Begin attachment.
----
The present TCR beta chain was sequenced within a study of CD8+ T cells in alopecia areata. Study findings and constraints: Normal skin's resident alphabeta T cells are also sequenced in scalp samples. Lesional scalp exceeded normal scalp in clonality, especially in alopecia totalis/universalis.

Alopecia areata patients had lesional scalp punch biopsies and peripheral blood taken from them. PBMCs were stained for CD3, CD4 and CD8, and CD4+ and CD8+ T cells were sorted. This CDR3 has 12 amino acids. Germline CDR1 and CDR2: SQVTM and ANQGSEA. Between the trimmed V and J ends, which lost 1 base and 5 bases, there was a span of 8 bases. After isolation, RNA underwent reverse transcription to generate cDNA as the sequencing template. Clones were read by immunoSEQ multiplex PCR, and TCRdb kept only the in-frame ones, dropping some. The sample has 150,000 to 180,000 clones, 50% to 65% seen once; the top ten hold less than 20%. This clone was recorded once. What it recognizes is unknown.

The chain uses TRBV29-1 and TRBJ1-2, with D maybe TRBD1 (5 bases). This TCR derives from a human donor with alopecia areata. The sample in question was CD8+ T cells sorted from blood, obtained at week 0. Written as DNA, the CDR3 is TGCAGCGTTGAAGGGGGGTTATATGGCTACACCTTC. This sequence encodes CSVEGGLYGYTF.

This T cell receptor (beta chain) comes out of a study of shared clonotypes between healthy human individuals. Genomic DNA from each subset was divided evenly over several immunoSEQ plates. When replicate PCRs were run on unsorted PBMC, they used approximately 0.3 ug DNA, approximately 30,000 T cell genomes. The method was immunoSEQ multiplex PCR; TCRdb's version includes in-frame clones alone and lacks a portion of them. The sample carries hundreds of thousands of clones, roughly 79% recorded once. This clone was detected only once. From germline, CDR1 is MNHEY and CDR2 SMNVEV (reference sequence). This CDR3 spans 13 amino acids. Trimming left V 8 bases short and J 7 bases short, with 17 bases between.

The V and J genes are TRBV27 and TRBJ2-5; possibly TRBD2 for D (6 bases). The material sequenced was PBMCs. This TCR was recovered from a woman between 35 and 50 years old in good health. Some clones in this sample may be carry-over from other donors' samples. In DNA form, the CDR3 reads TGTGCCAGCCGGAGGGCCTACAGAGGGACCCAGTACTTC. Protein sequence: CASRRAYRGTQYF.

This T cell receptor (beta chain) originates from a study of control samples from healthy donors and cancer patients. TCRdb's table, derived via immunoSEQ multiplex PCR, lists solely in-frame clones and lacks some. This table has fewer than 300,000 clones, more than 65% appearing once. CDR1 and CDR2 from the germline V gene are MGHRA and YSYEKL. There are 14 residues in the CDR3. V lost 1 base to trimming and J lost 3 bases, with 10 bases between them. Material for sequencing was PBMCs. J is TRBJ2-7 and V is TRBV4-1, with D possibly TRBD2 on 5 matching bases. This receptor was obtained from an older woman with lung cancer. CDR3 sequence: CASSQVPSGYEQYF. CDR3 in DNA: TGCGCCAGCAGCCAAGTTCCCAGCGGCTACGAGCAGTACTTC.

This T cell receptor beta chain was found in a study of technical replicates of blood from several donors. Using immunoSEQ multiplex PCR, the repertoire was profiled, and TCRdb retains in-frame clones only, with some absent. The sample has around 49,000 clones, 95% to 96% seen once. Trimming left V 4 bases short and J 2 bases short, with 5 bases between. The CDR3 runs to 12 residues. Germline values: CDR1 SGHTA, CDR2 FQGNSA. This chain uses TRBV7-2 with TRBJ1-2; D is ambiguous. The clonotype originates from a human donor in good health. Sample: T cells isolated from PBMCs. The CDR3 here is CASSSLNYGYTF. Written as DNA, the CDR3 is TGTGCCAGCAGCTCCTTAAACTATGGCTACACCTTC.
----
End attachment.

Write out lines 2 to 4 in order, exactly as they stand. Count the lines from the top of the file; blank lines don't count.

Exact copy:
Alopecia areata patients had lesional scalp punch biopsies and peripheral blood taken from them. PBMCs were stained for CD3, CD4 and CD8, and CD4+ and CD8+ T cells were sorted. This CDR3 has 12 amino acids. Germline CDR1 and CDR2: SQVTM and ANQGSEA. Between the trimmed V and J ends, which lost 1 base and 5 bases, there was a span of 8 bases. After isolation, RNA underwent reverse transcription to generate cDNA as the sequencing template. Clones were read by immunoSEQ multiplex PCR, and TCRdb kept only the in-frame ones, dropping some. The sample has 150,000 to 180,000 clones, 50% to 65% seen once; the top ten hold less than 20%. This clone was recorded once. What it recognizes is unknown.

The chain uses TRBV29-1 and TRBJ1-2, with D maybe TRBD1 (5 bases). This TCR derives from a human donor with alopecia areata. The sample in question was CD8+ T cells sorted from blood, obtained at week 0. Written as DNA, the CDR3 is TGCAGCGTTGAAGGGGGGTTATATGGCTACACCTTC. This sequence encodes CSVEGGLYGYTF.

This T cell receptor (beta chain) comes out of a study of shared clonotypes between healthy human individuals. Genomic DNA from each subset was divided evenly over several immunoSEQ plates. When replicate PCRs were run on unsorted PBMC, they used approximately 0.3 ug DNA, approximately 30,000 T cell genomes. The method was immunoSEQ multiplex PCR; TCRdb's version includes in-frame clones alone and lacks a portion of them. The sample carries hundreds of thousands of clones, roughly 79% recorded once. This clone was detected only once. From germline, CDR1 is MNHEY and CDR2 SMNVEV (reference sequence). This CDR3 spans 13 amino acids. Trimming left V 8 bases short and J 7 bases short, with 17 bases between.